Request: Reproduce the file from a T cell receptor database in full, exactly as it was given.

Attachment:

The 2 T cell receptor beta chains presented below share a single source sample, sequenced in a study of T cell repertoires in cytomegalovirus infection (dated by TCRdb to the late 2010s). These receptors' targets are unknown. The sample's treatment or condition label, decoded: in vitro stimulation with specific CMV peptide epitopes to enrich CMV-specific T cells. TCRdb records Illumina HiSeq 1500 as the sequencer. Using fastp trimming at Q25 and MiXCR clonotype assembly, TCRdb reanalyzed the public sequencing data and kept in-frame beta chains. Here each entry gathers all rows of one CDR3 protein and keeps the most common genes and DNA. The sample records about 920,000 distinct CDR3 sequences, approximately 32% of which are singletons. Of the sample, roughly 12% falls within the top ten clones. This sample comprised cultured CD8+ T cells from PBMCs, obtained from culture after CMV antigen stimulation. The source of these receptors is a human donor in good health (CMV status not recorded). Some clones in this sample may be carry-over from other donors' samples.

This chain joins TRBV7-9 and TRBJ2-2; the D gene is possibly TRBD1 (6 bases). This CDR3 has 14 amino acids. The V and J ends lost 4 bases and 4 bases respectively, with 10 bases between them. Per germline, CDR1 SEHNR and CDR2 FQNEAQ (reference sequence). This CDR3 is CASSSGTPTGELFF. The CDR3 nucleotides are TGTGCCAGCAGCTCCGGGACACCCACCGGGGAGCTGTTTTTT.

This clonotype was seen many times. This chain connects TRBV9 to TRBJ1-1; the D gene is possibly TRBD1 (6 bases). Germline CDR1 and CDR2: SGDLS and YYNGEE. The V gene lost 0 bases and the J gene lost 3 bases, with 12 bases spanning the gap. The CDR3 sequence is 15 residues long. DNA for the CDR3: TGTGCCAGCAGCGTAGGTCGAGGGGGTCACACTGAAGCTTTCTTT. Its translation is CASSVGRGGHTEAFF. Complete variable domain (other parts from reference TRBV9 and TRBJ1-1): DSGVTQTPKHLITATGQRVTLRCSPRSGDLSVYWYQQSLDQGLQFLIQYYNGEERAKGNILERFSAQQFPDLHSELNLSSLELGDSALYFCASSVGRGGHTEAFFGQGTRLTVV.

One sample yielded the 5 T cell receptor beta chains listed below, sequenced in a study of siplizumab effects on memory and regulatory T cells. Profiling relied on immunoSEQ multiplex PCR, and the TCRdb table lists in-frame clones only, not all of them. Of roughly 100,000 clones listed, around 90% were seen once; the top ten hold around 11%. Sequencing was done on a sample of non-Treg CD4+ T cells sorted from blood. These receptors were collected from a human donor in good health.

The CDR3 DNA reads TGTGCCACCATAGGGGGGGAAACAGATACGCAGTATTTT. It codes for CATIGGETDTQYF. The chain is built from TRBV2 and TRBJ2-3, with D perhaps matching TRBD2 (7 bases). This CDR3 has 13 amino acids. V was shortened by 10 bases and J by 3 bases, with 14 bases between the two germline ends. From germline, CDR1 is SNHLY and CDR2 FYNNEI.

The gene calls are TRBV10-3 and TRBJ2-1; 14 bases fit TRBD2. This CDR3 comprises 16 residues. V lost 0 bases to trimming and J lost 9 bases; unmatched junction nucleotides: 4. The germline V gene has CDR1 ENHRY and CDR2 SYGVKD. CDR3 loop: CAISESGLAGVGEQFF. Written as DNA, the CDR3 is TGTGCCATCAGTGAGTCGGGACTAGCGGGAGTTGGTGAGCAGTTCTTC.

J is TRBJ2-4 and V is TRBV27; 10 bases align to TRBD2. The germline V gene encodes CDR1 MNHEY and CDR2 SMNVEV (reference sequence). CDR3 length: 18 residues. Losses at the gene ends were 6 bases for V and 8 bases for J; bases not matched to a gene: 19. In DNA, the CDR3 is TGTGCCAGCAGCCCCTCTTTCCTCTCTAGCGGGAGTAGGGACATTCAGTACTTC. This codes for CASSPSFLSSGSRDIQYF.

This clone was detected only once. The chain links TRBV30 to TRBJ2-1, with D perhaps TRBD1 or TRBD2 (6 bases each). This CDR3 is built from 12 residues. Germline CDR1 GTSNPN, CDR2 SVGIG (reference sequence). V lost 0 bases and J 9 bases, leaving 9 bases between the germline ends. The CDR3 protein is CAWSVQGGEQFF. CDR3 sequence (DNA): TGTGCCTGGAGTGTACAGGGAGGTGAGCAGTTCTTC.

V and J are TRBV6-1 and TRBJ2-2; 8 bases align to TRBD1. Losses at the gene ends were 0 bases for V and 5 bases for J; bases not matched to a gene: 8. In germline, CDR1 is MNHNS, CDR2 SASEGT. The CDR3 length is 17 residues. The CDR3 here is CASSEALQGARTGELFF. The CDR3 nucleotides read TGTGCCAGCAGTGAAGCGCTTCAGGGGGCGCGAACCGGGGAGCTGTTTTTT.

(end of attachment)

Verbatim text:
The 2 T cell receptor beta chains presented below share a single source sample, sequenced in a study of T cell repertoires in cytomegalovirus infection (dated by TCRdb to the late 2010s). These receptors' targets are unknown. The sample's treatment or condition label, decoded: in vitro stimulation with specific CMV peptide epitopes to enrich CMV-specific T cells. TCRdb records Illumina HiSeq 1500 as the sequencer. Using fastp trimming at Q25 and MiXCR clonotype assembly, TCRdb reanalyzed the public sequencing data and kept in-frame beta chains. Here each entry gathers all rows of one CDR3 protein and keeps the most common genes and DNA. The sample records about 920,000 distinct CDR3 sequences, approximately 32% of which are singletons. Of the sample, roughly 12% falls within the top ten clones. This sample comprised cultured CD8+ T cells from PBMCs, obtained from culture after CMV antigen stimulation. The source of these receptors is a human donor in good health (CMV status not recorded). Some clones in this sample may be carry-over from other donors' samples.

This chain joins TRBV7-9 and TRBJ2-2; the D gene is possibly TRBD1 (6 bases). This CDR3 has 14 amino acids. The V and J ends lost 4 bases and 4 bases respectively, with 10 bases between them. Per germline, CDR1 SEHNR and CDR2 FQNEAQ (reference sequence). This CDR3 is CASSSGTPTGELFF. The CDR3 nucleotides are TGTGCCAGCAGCTCCGGGACACCCACCGGGGAGCTGTTTTTT.

This clonotype was seen many times. This chain connects TRBV9 to TRBJ1-1; the D gene is possibly TRBD1 (6 bases). Germline CDR1 and CDR2: SGDLS and YYNGEE. The V gene lost 0 bases and the J gene lost 3 bases, with 12 bases spanning the gap. The CDR3 sequence is 15 residues long. DNA for the CDR3: TGTGCCAGCAGCGTAGGTCGAGGGGGTCACACTGAAGCTTTCTTT. Its translation is CASSVGRGGHTEAFF. Complete variable domain (other parts from reference TRBV9 and TRBJ1-1): DSGVTQTPKHLITATGQRVTLRCSPRSGDLSVYWYQQSLDQGLQFLIQYYNGEERAKGNILERFSAQQFPDLHSELNLSSLELGDSALYFCASSVGRGGHTEAFFGQGTRLTVV.

One sample yielded the 5 T cell receptor beta chains listed below, sequenced in a study of siplizumab effects on memory and regulatory T cells. Profiling relied on immunoSEQ multiplex PCR, and the TCRdb table lists in-frame clones only, not all of them. Of roughly 100,000 clones listed, around 90% were seen once; the top ten hold around 11%. Sequencing was done on a sample of non-Treg CD4+ T cells sorted from blood. These receptors were collected from a human donor in good health.

The CDR3 DNA reads TGTGCCACCATAGGGGGGGAAACAGATACGCAGTATTTT. It codes for CATIGGETDTQYF. The chain is built from TRBV2 and TRBJ2-3, with D perhaps matching TRBD2 (7 bases). This CDR3 has 13 amino acids. V was shortened by 10 bases and J by 3 bases, with 14 bases between the two germline ends. From germline, CDR1 is SNHLY and CDR2 FYNNEI.

The gene calls are TRBV10-3 and TRBJ2-1; 14 bases fit TRBD2. This CDR3 comprises 16 residues. V lost 0 bases to trimming and J lost 9 bases; unmatched junction nucleotides: 4. The germline V gene has CDR1 ENHRY and CDR2 SYGVKD. CDR3 loop: CAISESGLAGVGEQFF. Written as DNA, the CDR3 is TGTGCCATCAGTGAGTCGGGACTAGCGGGAGTTGGTGAGCAGTTCTTC.

J is TRBJ2-4 and V is TRBV27; 10 bases align to TRBD2. The germline V gene encodes CDR1 MNHEY and CDR2 SMNVEV (reference sequence). CDR3 length: 18 residues. Losses at the gene ends were 6 bases for V and 8 bases for J; bases not matched to a gene: 19. In DNA, the CDR3 is TGTGCCAGCAGCCCCTCTTTCCTCTCTAGCGGGAGTAGGGACATTCAGTACTTC. This codes for CASSPSFLSSGSRDIQYF.

This clone was detected only once. The chain links TRBV30 to TRBJ2-1, with D perhaps TRBD1 or TRBD2 (6 bases each). This CDR3 is built from 12 residues. Germline CDR1 GTSNPN, CDR2 SVGIG (reference sequence). V lost 0 bases and J 9 bases, leaving 9 bases between the germline ends. The CDR3 protein is CAWSVQGGEQFF. CDR3 sequence (DNA): TGTGCCTGGAGTGTACAGGGAGGTGAGCAGTTCTTC.

V and J are TRBV6-1 and TRBJ2-2; 8 bases align to TRBD1. Losses at the gene ends were 0 bases for V and 5 bases for J; bases not matched to a gene: 8. In germline, CDR1 is MNHNS, CDR2 SASEGT. The CDR3 length is 17 residues. The CDR3 here is CASSEALQGARTGELFF. The CDR3 nucleotides read TGTGCCAGCAGTGAAGCGCTTCAGGGGGCGCGAACCGGGGAGCTGTTTTTT.